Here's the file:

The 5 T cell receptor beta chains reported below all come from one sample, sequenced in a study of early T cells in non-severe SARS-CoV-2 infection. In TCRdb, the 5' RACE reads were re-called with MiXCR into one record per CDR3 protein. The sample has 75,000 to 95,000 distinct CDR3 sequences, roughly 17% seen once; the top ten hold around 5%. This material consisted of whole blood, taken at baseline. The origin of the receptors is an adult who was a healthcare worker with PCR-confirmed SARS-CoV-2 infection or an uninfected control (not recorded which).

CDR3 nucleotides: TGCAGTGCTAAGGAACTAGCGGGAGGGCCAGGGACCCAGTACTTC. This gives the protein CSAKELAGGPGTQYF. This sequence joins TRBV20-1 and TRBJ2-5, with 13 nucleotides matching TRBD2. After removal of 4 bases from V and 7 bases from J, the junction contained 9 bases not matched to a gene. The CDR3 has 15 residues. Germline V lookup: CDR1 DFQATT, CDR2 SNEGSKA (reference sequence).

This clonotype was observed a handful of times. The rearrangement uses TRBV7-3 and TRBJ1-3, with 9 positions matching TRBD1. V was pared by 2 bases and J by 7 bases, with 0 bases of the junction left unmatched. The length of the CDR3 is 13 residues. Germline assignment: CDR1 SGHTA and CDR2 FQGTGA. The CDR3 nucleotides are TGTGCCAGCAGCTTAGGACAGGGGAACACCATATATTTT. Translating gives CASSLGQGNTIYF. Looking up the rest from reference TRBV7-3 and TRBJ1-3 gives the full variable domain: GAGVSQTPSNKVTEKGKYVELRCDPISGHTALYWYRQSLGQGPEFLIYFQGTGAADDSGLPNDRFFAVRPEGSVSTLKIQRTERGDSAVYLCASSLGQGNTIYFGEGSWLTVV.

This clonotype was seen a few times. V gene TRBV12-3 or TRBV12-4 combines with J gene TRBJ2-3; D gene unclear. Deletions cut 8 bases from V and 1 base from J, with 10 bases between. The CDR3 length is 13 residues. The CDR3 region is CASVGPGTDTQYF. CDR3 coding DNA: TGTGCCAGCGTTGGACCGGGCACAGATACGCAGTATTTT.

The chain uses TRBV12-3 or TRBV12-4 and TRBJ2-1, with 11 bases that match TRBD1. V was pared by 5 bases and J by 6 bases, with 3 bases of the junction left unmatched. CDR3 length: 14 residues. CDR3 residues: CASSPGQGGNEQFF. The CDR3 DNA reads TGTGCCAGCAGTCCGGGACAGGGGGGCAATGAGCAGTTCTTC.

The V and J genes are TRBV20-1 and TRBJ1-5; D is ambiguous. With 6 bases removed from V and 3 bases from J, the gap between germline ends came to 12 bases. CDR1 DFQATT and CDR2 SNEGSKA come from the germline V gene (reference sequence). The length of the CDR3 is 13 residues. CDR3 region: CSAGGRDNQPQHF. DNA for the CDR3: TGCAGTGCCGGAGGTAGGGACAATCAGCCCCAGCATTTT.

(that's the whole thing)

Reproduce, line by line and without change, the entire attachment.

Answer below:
The 5 T cell receptor beta chains reported below all come from one sample, sequenced in a study of early T cells in non-severe SARS-CoV-2 infection. In TCRdb, the 5' RACE reads were re-called with MiXCR into one record per CDR3 protein. The sample has 75,000 to 95,000 distinct CDR3 sequences, roughly 17% seen once; the top ten hold around 5%. This material consisted of whole blood, taken at baseline. The origin of the receptors is an adult who was a healthcare worker with PCR-confirmed SARS-CoV-2 infection or an uninfected control (not recorded which).

CDR3 nucleotides: TGCAGTGCTAAGGAACTAGCGGGAGGGCCAGGGACCCAGTACTTC. This gives the protein CSAKELAGGPGTQYF. This sequence joins TRBV20-1 and TRBJ2-5, with 13 nucleotides matching TRBD2. After removal of 4 bases from V and 7 bases from J, the junction contained 9 bases not matched to a gene. The CDR3 has 15 residues. Germline V lookup: CDR1 DFQATT, CDR2 SNEGSKA (reference sequence).

This clonotype was observed a handful of times. The rearrangement uses TRBV7-3 and TRBJ1-3, with 9 positions matching TRBD1. V was pared by 2 bases and J by 7 bases, with 0 bases of the junction left unmatched. The length of the CDR3 is 13 residues. Germline assignment: CDR1 SGHTA and CDR2 FQGTGA. The CDR3 nucleotides are TGTGCCAGCAGCTTAGGACAGGGGAACACCATATATTTT. Translating gives CASSLGQGNTIYF. Looking up the rest from reference TRBV7-3 and TRBJ1-3 gives the full variable domain: GAGVSQTPSNKVTEKGKYVELRCDPISGHTALYWYRQSLGQGPEFLIYFQGTGAADDSGLPNDRFFAVRPEGSVSTLKIQRTERGDSAVYLCASSLGQGNTIYFGEGSWLTVV.

This clonotype was seen a few times. V gene TRBV12-3 or TRBV12-4 combines with J gene TRBJ2-3; D gene unclear. Deletions cut 8 bases from V and 1 base from J, with 10 bases between. The CDR3 length is 13 residues. The CDR3 region is CASVGPGTDTQYF. CDR3 coding DNA: TGTGCCAGCGTTGGACCGGGCACAGATACGCAGTATTTT.

The chain uses TRBV12-3 or TRBV12-4 and TRBJ2-1, with 11 bases that match TRBD1. V was pared by 5 bases and J by 6 bases, with 3 bases of the junction left unmatched. CDR3 length: 14 residues. CDR3 residues: CASSPGQGGNEQFF. The CDR3 DNA reads TGTGCCAGCAGTCCGGGACAGGGGGGCAATGAGCAGTTCTTC.

The V and J genes are TRBV20-1 and TRBJ1-5; D is ambiguous. With 6 bases removed from V and 3 bases from J, the gap between germline ends came to 12 bases. CDR1 DFQATT and CDR2 SNEGSKA come from the germline V gene (reference sequence). The length of the CDR3 is 13 residues. CDR3 region: CSAGGRDNQPQHF. DNA for the CDR3: TGCAGTGCCGGAGGTAGGGACAATCAGCCCCAGCATTTT.